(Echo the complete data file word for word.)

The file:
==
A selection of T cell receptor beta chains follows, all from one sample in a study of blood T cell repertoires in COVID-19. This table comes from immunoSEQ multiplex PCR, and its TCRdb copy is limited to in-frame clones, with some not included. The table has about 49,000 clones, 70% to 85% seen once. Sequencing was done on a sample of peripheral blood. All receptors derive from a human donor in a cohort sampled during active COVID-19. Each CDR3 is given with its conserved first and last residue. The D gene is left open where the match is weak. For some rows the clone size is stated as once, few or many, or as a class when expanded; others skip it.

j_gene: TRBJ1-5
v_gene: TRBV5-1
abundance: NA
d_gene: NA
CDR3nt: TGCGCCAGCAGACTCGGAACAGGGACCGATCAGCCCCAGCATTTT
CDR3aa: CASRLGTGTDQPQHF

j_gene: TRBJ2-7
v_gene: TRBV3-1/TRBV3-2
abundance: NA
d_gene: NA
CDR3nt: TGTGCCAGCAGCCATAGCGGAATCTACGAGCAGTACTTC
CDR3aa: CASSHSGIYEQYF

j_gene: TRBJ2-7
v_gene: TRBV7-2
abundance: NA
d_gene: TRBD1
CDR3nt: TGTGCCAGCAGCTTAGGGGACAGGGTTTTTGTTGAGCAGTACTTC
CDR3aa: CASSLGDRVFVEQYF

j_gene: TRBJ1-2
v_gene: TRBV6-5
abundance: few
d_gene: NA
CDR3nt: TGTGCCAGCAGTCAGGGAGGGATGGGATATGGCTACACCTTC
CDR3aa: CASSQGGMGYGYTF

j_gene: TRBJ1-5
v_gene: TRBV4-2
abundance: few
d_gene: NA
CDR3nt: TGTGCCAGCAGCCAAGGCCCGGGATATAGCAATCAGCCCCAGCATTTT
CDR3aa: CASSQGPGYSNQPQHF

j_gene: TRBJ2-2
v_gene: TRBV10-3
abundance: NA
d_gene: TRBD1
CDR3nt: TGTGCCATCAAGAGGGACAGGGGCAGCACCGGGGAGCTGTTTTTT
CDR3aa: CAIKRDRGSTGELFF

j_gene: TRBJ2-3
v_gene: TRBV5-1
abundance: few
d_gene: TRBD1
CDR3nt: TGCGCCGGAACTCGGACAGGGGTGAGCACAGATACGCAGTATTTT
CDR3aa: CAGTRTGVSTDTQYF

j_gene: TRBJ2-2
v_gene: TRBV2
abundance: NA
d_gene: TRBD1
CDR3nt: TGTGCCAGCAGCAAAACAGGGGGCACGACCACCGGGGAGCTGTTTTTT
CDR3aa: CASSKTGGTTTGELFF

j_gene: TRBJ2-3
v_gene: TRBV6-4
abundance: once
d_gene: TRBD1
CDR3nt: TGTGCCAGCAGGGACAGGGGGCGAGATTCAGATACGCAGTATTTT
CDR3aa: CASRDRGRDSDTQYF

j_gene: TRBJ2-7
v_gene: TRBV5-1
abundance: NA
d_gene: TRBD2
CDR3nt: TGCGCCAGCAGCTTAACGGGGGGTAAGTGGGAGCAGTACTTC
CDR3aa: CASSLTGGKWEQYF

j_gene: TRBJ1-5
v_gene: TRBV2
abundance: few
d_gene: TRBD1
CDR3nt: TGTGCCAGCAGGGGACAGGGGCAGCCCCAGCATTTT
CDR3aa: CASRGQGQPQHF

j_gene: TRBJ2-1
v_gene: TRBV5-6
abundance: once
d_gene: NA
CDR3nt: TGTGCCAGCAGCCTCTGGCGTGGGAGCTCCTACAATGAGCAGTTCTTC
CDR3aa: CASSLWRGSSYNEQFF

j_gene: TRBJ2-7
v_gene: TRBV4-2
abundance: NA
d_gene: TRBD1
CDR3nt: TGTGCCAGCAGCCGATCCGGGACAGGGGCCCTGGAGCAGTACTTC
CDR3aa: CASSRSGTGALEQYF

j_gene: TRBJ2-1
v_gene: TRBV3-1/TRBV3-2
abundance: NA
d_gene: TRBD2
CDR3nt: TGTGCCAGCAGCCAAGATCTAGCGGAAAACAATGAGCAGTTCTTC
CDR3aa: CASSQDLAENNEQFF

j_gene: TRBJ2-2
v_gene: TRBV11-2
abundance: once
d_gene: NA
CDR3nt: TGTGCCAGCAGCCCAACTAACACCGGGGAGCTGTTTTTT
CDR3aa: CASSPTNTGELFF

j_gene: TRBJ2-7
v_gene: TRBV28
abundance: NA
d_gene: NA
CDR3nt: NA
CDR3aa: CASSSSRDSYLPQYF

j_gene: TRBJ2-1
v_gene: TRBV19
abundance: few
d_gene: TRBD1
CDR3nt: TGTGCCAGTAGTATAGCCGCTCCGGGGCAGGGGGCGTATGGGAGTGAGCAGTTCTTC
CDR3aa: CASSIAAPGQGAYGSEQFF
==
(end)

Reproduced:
A selection of T cell receptor beta chains follows, all from one sample in a study of blood T cell repertoires in COVID-19. This table comes from immunoSEQ multiplex PCR, and its TCRdb copy is limited to in-frame clones, with some not included. The table has about 49,000 clones, 70% to 85% seen once. Sequencing was done on a sample of peripheral blood. All receptors derive from a human donor in a cohort sampled during active COVID-19. Each CDR3 is given with its conserved first and last residue. The D gene is left open where the match is weak. For some rows the clone size is stated as once, few or many, or as a class when expanded; others skip it.

j_gene: TRBJ1-5
v_gene: TRBV5-1
abundance: NA
d_gene: NA
CDR3nt: TGCGCCAGCAGACTCGGAACAGGGACCGATCAGCCCCAGCATTTT
CDR3aa: CASRLGTGTDQPQHF

j_gene: TRBJ2-7
v_gene: TRBV3-1/TRBV3-2
abundance: NA
d_gene: NA
CDR3nt: TGTGCCAGCAGCCATAGCGGAATCTACGAGCAGTACTTC
CDR3aa: CASSHSGIYEQYF

j_gene: TRBJ2-7
v_gene: TRBV7-2
abundance: NA
d_gene: TRBD1
CDR3nt: TGTGCCAGCAGCTTAGGGGACAGGGTTTTTGTTGAGCAGTACTTC
CDR3aa: CASSLGDRVFVEQYF

j_gene: TRBJ1-2
v_gene: TRBV6-5
abundance: few
d_gene: NA
CDR3nt: TGTGCCAGCAGTCAGGGAGGGATGGGATATGGCTACACCTTC
CDR3aa: CASSQGGMGYGYTF

j_gene: TRBJ1-5
v_gene: TRBV4-2
abundance: few
d_gene: NA
CDR3nt: TGTGCCAGCAGCCAAGGCCCGGGATATAGCAATCAGCCCCAGCATTTT
CDR3aa: CASSQGPGYSNQPQHF

j_gene: TRBJ2-2
v_gene: TRBV10-3
abundance: NA
d_gene: TRBD1
CDR3nt: TGTGCCATCAAGAGGGACAGGGGCAGCACCGGGGAGCTGTTTTTT
CDR3aa: CAIKRDRGSTGELFF

j_gene: TRBJ2-3
v_gene: TRBV5-1
abundance: few
d_gene: TRBD1
CDR3nt: TGCGCCGGAACTCGGACAGGGGTGAGCACAGATACGCAGTATTTT
CDR3aa: CAGTRTGVSTDTQYF

j_gene: TRBJ2-2
v_gene: TRBV2
abundance: NA
d_gene: TRBD1
CDR3nt: TGTGCCAGCAGCAAAACAGGGGGCACGACCACCGGGGAGCTGTTTTTT
CDR3aa: CASSKTGGTTTGELFF

j_gene: TRBJ2-3
v_gene: TRBV6-4
abundance: once
d_gene: TRBD1
CDR3nt: TGTGCCAGCAGGGACAGGGGGCGAGATTCAGATACGCAGTATTTT
CDR3aa: CASRDRGRDSDTQYF

j_gene: TRBJ2-7
v_gene: TRBV5-1
abundance: NA
d_gene: TRBD2
CDR3nt: TGCGCCAGCAGCTTAACGGGGGGTAAGTGGGAGCAGTACTTC
CDR3aa: CASSLTGGKWEQYF

j_gene: TRBJ1-5
v_gene: TRBV2
abundance: few
d_gene: TRBD1
CDR3nt: TGTGCCAGCAGGGGACAGGGGCAGCCCCAGCATTTT
CDR3aa: CASRGQGQPQHF

j_gene: TRBJ2-1
v_gene: TRBV5-6
abundance: once
d_gene: NA
CDR3nt: TGTGCCAGCAGCCTCTGGCGTGGGAGCTCCTACAATGAGCAGTTCTTC
CDR3aa: CASSLWRGSSYNEQFF

j_gene: TRBJ2-7
v_gene: TRBV4-2
abundance: NA
d_gene: TRBD1
CDR3nt: TGTGCCAGCAGCCGATCCGGGACAGGGGCCCTGGAGCAGTACTTC
CDR3aa: CASSRSGTGALEQYF

j_gene: TRBJ2-1
v_gene: TRBV3-1/TRBV3-2
abundance: NA
d_gene: TRBD2
CDR3nt: TGTGCCAGCAGCCAAGATCTAGCGGAAAACAATGAGCAGTTCTTC
CDR3aa: CASSQDLAENNEQFF

j_gene: TRBJ2-2
v_gene: TRBV11-2
abundance: once
d_gene: NA
CDR3nt: TGTGCCAGCAGCCCAACTAACACCGGGGAGCTGTTTTTT
CDR3aa: CASSPTNTGELFF

j_gene: TRBJ2-7
v_gene: TRBV28
abundance: NA
d_gene: NA
CDR3nt: NA
CDR3aa: CASSSSRDSYLPQYF

j_gene: TRBJ2-1
v_gene: TRBV19
abundance: few
d_gene: TRBD1
CDR3nt: TGTGCCAGTAGTATAGCCGCTCCGGGGCAGGGGGCGTATGGGAGTGAGCAGTTCTTC
CDR3aa: CASSIAAPGQGAYGSEQFF